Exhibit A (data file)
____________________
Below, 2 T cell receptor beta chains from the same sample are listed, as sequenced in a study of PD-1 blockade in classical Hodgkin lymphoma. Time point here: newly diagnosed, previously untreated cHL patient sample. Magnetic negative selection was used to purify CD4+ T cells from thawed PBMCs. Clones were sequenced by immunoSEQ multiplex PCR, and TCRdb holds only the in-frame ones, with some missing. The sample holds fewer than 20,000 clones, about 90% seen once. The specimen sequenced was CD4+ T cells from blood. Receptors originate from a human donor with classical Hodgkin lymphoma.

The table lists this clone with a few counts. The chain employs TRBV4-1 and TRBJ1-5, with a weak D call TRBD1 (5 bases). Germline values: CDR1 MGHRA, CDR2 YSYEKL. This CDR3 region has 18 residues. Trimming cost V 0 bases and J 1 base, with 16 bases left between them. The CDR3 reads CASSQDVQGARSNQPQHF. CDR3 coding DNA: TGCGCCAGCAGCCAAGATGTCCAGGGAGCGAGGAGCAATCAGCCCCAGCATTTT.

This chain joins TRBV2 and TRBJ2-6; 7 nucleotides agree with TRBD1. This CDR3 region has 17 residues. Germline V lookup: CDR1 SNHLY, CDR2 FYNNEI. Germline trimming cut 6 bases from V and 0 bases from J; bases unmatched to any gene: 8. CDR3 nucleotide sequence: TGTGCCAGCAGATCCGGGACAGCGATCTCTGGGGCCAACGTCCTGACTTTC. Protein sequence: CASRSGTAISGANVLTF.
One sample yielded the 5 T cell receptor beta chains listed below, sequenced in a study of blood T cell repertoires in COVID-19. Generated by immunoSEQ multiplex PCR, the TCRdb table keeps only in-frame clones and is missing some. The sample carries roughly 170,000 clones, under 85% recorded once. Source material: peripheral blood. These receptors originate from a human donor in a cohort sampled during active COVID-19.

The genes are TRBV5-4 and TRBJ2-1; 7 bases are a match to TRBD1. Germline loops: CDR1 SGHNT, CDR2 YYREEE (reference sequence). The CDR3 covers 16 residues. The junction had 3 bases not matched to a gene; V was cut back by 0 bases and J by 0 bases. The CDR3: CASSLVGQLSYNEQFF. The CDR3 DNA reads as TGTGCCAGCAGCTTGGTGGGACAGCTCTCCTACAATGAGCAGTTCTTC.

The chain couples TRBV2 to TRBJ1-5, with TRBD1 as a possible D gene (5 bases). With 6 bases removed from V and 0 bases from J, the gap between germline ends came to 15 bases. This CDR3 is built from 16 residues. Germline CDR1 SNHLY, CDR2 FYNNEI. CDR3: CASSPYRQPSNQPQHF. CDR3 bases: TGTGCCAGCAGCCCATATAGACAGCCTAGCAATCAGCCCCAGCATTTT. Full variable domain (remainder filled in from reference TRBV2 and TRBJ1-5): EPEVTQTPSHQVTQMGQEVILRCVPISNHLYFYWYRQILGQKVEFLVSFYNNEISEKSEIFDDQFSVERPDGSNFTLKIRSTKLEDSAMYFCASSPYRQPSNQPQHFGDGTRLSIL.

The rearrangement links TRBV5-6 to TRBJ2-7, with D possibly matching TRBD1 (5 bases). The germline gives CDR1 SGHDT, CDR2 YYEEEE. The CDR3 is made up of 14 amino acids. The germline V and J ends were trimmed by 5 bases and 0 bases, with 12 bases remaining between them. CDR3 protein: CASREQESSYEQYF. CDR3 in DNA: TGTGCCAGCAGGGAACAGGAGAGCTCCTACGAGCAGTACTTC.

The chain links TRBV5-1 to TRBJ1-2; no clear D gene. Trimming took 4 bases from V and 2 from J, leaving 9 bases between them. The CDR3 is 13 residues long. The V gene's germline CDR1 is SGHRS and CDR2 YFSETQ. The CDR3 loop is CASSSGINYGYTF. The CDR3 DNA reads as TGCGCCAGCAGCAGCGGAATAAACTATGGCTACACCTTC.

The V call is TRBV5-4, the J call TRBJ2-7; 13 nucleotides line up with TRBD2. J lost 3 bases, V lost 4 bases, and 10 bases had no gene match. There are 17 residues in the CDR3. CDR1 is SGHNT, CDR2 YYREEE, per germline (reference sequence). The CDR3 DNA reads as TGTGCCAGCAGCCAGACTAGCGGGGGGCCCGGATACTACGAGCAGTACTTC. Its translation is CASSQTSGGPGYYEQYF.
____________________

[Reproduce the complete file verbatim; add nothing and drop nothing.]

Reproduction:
Below, 2 T cell receptor beta chains from the same sample are listed, as sequenced in a study of PD-1 blockade in classical Hodgkin lymphoma. Time point here: newly diagnosed, previously untreated cHL patient sample. Magnetic negative selection was used to purify CD4+ T cells from thawed PBMCs. Clones were sequenced by immunoSEQ multiplex PCR, and TCRdb holds only the in-frame ones, with some missing. The sample holds fewer than 20,000 clones, about 90% seen once. The specimen sequenced was CD4+ T cells from blood. Receptors originate from a human donor with classical Hodgkin lymphoma.

The table lists this clone with a few counts. The chain employs TRBV4-1 and TRBJ1-5, with a weak D call TRBD1 (5 bases). Germline values: CDR1 MGHRA, CDR2 YSYEKL. This CDR3 region has 18 residues. Trimming cost V 0 bases and J 1 base, with 16 bases left between them. The CDR3 reads CASSQDVQGARSNQPQHF. CDR3 coding DNA: TGCGCCAGCAGCCAAGATGTCCAGGGAGCGAGGAGCAATCAGCCCCAGCATTTT.

This chain joins TRBV2 and TRBJ2-6; 7 nucleotides agree with TRBD1. This CDR3 region has 17 residues. Germline V lookup: CDR1 SNHLY, CDR2 FYNNEI. Germline trimming cut 6 bases from V and 0 bases from J; bases unmatched to any gene: 8. CDR3 nucleotide sequence: TGTGCCAGCAGATCCGGGACAGCGATCTCTGGGGCCAACGTCCTGACTTTC. Protein sequence: CASRSGTAISGANVLTF.
One sample yielded the 5 T cell receptor beta chains listed below, sequenced in a study of blood T cell repertoires in COVID-19. Generated by immunoSEQ multiplex PCR, the TCRdb table keeps only in-frame clones and is missing some. The sample carries roughly 170,000 clones, under 85% recorded once. Source material: peripheral blood. These receptors originate from a human donor in a cohort sampled during active COVID-19.

The genes are TRBV5-4 and TRBJ2-1; 7 bases are a match to TRBD1. Germline loops: CDR1 SGHNT, CDR2 YYREEE (reference sequence). The CDR3 covers 16 residues. The junction had 3 bases not matched to a gene; V was cut back by 0 bases and J by 0 bases. The CDR3: CASSLVGQLSYNEQFF. The CDR3 DNA reads as TGTGCCAGCAGCTTGGTGGGACAGCTCTCCTACAATGAGCAGTTCTTC.

The chain couples TRBV2 to TRBJ1-5, with TRBD1 as a possible D gene (5 bases). With 6 bases removed from V and 0 bases from J, the gap between germline ends came to 15 bases. This CDR3 is built from 16 residues. Germline CDR1 SNHLY, CDR2 FYNNEI. CDR3: CASSPYRQPSNQPQHF. CDR3 bases: TGTGCCAGCAGCCCATATAGACAGCCTAGCAATCAGCCCCAGCATTTT. Full variable domain (remainder filled in from reference TRBV2 and TRBJ1-5): EPEVTQTPSHQVTQMGQEVILRCVPISNHLYFYWYRQILGQKVEFLVSFYNNEISEKSEIFDDQFSVERPDGSNFTLKIRSTKLEDSAMYFCASSPYRQPSNQPQHFGDGTRLSIL.

The rearrangement links TRBV5-6 to TRBJ2-7, with D possibly matching TRBD1 (5 bases). The germline gives CDR1 SGHDT, CDR2 YYEEEE. The CDR3 is made up of 14 amino acids. The germline V and J ends were trimmed by 5 bases and 0 bases, with 12 bases remaining between them. CDR3 protein: CASREQESSYEQYF. CDR3 in DNA: TGTGCCAGCAGGGAACAGGAGAGCTCCTACGAGCAGTACTTC.

The chain links TRBV5-1 to TRBJ1-2; no clear D gene. Trimming took 4 bases from V and 2 from J, leaving 9 bases between them. The CDR3 is 13 residues long. The V gene's germline CDR1 is SGHRS and CDR2 YFSETQ. The CDR3 loop is CASSSGINYGYTF. The CDR3 DNA reads as TGCGCCAGCAGCAGCGGAATAAACTATGGCTACACCTTC.

The V call is TRBV5-4, the J call TRBJ2-7; 13 nucleotides line up with TRBD2. J lost 3 bases, V lost 4 bases, and 10 bases had no gene match. There are 17 residues in the CDR3. CDR1 is SGHNT, CDR2 YYREEE, per germline (reference sequence). The CDR3 DNA reads as TGTGCCAGCAGCCAGACTAGCGGGGGGCCCGGATACTACGAGCAGTACTTC. Its translation is CASSQTSGGPGYYEQYF.